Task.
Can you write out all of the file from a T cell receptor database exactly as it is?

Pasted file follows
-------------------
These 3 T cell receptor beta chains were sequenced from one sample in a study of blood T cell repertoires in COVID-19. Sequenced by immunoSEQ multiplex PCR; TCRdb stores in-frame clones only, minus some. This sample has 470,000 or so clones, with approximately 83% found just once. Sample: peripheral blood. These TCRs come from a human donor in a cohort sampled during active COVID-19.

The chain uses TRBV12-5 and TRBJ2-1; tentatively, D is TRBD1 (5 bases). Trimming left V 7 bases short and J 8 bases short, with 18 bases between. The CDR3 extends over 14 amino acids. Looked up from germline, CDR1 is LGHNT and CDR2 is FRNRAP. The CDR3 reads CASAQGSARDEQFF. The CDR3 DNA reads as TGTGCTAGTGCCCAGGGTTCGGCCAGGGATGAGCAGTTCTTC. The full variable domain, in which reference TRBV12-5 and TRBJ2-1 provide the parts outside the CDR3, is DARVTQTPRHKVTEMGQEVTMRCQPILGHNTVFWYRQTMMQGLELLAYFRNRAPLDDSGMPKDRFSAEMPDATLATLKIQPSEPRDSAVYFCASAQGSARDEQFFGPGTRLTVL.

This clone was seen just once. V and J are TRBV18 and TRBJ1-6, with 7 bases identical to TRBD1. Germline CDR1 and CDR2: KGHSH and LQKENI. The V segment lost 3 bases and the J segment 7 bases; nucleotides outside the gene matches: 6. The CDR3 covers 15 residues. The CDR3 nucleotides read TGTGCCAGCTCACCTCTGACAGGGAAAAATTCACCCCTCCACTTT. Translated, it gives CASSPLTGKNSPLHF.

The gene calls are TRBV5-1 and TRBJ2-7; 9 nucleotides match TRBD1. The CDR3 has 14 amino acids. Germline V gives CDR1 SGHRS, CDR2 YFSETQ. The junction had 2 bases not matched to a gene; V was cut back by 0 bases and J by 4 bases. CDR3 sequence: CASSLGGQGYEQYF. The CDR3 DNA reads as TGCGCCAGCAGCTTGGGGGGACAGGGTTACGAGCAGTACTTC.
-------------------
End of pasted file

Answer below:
These 3 T cell receptor beta chains were sequenced from one sample in a study of blood T cell repertoires in COVID-19. Sequenced by immunoSEQ multiplex PCR; TCRdb stores in-frame clones only, minus some. This sample has 470,000 or so clones, with approximately 83% found just once. Sample: peripheral blood. These TCRs come from a human donor in a cohort sampled during active COVID-19.

The chain uses TRBV12-5 and TRBJ2-1; tentatively, D is TRBD1 (5 bases). Trimming left V 7 bases short and J 8 bases short, with 18 bases between. The CDR3 extends over 14 amino acids. Looked up from germline, CDR1 is LGHNT and CDR2 is FRNRAP. The CDR3 reads CASAQGSARDEQFF. The CDR3 DNA reads as TGTGCTAGTGCCCAGGGTTCGGCCAGGGATGAGCAGTTCTTC. The full variable domain, in which reference TRBV12-5 and TRBJ2-1 provide the parts outside the CDR3, is DARVTQTPRHKVTEMGQEVTMRCQPILGHNTVFWYRQTMMQGLELLAYFRNRAPLDDSGMPKDRFSAEMPDATLATLKIQPSEPRDSAVYFCASAQGSARDEQFFGPGTRLTVL.

This clone was seen just once. V and J are TRBV18 and TRBJ1-6, with 7 bases identical to TRBD1. Germline CDR1 and CDR2: KGHSH and LQKENI. The V segment lost 3 bases and the J segment 7 bases; nucleotides outside the gene matches: 6. The CDR3 covers 15 residues. The CDR3 nucleotides read TGTGCCAGCTCACCTCTGACAGGGAAAAATTCACCCCTCCACTTT. Translated, it gives CASSPLTGKNSPLHF.

The gene calls are TRBV5-1 and TRBJ2-7; 9 nucleotides match TRBD1. The CDR3 has 14 amino acids. Germline V gives CDR1 SGHRS, CDR2 YFSETQ. The junction had 2 bases not matched to a gene; V was cut back by 0 bases and J by 4 bases. CDR3 sequence: CASSLGGQGYEQYF. The CDR3 DNA reads as TGCGCCAGCAGCTTGGGGGGACAGGGTTACGAGCAGTACTTC.